But only because, as I read the company’s balance sheet, it is extremely unlikely (never say never in Brazil these days) to go the way of Arch Coal. Vale at $2.54 is an option worth buying because the company is almost certain to be around come the turn in commodities.

I’d say the same thing about Freeport McMoRan and about BHP Billiton (BHP) among the stocks in the long-term 50 Stocks portfolio. Other commodities companies I am not so sure of and after today’s market reaction to the Arch Coal news I think it’s worth going through every commodity stock you still own to calculate the odds of the company being around so you can cash in those cheap options.

I’m doing that right now on the 50 Stocks portfolio and I’ll have recommendations over the next few days on which “long-term commodity options” in that portfolio aren’t worth the risk of holding through 2016.

Arch Coal bankruptcy sinks entire mining sector; copper miner Freeport falls 20%

posted on January 11, 2016 at 9:27 pm
iron_ore

News that Arch Coal (ACI) had filed for Chapter 11 bankruptcy under the weight of $4.5 billion in debt didn’t come as a surprise today. Granted the shares fell 31% in the session before trading was halted for news but the stock had already dropped to 83 cents at yesterday’s close.

And it certainly wasn’t surprising that the news from Arch Coal took down shares of other coal companies. Peabody Energy (BTU) plunged 20%, for example. The problem of severely lower demand for coal–plus longer-term pressure to move away from coal in electricity generation in order to combat global warming–has hit all coal companies so it’s not surprising that a bankruptcy filing from Arch Coal would ripple through the sector.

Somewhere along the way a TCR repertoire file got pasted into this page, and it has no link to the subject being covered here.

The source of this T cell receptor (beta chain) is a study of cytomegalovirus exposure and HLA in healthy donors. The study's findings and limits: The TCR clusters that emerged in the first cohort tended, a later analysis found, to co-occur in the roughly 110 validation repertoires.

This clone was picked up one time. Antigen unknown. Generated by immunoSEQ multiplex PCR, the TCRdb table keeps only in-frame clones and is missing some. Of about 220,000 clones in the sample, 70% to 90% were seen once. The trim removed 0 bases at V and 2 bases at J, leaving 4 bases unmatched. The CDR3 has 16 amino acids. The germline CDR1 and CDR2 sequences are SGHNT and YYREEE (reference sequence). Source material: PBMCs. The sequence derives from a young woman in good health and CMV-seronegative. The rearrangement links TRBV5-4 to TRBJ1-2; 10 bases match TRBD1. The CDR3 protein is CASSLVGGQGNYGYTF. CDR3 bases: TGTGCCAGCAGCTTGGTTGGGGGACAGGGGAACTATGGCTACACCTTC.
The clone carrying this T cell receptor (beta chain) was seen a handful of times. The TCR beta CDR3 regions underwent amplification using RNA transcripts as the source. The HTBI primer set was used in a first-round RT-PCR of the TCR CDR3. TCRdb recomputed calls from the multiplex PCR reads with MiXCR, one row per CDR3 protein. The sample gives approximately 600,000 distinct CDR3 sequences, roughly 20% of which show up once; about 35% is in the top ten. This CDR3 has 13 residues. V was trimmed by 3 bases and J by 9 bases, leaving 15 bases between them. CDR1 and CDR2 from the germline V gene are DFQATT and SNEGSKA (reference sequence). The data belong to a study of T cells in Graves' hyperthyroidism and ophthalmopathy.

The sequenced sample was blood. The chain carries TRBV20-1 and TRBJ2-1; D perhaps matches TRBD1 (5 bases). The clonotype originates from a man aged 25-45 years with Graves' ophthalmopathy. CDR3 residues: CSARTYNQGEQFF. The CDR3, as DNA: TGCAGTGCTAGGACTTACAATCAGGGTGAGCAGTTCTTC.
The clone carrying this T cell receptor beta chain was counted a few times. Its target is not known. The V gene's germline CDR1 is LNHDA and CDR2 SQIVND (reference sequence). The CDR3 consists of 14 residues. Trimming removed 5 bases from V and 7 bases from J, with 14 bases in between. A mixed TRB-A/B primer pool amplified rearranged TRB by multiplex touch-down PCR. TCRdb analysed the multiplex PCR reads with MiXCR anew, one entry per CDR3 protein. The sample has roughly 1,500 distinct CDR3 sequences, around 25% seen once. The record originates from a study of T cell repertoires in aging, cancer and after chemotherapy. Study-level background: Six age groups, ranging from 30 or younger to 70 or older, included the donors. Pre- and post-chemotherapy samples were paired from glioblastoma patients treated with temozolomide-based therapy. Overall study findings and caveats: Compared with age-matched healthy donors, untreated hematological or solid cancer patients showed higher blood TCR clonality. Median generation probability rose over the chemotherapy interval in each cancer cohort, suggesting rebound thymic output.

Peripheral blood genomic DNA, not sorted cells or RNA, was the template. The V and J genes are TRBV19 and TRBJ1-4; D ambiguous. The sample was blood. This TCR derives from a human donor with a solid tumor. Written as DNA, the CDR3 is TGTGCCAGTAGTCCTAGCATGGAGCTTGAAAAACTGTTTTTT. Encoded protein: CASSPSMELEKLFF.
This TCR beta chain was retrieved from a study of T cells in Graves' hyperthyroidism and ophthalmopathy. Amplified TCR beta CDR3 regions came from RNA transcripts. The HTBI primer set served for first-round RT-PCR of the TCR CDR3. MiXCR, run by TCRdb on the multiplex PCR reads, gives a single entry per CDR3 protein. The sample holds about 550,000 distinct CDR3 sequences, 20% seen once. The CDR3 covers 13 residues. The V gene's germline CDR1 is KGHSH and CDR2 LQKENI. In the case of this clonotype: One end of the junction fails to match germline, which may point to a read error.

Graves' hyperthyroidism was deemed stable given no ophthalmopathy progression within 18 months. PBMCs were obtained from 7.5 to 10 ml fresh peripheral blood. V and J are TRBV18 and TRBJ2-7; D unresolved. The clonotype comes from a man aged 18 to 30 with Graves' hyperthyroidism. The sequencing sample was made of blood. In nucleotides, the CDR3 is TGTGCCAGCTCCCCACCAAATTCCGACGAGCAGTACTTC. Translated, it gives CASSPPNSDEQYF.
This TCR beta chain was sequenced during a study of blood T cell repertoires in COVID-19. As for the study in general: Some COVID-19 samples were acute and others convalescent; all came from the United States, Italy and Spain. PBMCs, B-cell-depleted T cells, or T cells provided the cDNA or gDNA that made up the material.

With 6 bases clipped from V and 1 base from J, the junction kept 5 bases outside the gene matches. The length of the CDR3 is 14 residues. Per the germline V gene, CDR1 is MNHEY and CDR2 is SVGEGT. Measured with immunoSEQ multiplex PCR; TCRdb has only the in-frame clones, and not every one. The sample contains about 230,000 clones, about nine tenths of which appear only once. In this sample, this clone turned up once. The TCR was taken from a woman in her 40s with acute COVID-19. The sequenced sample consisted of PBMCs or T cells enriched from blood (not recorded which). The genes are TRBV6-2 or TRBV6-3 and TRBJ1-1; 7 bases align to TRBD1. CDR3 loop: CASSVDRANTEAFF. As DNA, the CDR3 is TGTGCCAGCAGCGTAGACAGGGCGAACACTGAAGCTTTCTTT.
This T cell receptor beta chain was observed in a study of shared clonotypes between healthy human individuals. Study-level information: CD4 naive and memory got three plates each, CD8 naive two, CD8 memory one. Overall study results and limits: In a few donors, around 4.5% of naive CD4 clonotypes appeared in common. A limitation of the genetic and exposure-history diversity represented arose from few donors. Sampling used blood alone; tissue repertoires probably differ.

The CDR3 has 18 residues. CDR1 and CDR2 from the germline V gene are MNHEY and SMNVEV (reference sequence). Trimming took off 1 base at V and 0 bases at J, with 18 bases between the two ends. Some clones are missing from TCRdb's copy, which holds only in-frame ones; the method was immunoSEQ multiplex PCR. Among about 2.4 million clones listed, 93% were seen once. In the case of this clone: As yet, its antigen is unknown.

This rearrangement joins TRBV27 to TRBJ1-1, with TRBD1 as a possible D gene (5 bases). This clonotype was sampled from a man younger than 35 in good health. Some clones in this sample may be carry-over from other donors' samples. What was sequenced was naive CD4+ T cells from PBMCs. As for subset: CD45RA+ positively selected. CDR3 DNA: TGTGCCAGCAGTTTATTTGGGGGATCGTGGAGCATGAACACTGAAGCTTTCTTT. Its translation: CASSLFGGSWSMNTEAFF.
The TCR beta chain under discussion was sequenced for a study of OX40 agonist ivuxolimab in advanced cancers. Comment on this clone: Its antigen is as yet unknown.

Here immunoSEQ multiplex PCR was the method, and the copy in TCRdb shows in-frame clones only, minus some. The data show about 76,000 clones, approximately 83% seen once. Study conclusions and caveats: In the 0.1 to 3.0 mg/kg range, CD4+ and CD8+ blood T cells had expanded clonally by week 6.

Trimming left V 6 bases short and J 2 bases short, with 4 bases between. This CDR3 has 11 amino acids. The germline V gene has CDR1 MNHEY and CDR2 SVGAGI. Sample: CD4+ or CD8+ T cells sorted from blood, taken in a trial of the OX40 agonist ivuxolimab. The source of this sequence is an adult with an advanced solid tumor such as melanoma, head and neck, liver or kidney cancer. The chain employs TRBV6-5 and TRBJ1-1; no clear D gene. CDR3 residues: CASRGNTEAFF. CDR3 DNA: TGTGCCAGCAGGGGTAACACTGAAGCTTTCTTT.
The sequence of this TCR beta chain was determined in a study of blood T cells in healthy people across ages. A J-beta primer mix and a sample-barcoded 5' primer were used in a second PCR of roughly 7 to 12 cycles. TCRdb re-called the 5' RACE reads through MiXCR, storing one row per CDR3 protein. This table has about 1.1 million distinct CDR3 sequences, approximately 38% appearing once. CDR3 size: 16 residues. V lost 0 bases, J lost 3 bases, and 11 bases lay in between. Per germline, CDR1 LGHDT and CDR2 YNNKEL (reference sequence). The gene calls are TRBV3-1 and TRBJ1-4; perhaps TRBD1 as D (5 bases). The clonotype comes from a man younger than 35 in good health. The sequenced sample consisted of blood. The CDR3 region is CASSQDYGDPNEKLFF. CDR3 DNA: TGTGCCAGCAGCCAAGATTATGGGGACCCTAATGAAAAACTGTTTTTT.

What is surprising–to me anyhow–is now far those ripple extended today given how much damage has already been done to many companies operating in what can most broadly be defined as the “mining sector.” Mining equipment big dog Joy Global (JOY) fell 6.27% today even though it was already down 79% for the last 12-months. Copper miner Freeport McMoRan Copper & Gold (FCX),which had already suspended its dividend last month and where shares are down 80% over the last 12 months, fell 20% today.

I think that it’s safe to say that we’re seeing another ratcheting down of expected revenue and earnings for this wider universe. JoyGlobal didn’t fall so far today, for instance, because it does so much business with Arch Coal that a bankruptcy filing by that company would have a huge effect of sales and earnings at the mining equipment maker. The drop reflects a belief that Arch won’t be the last bankruptcy filing and that indeed the mining sector is about to enter a period of even greater financial stress which sees a significant number of producers following Arch to bankruptcy court or something worse.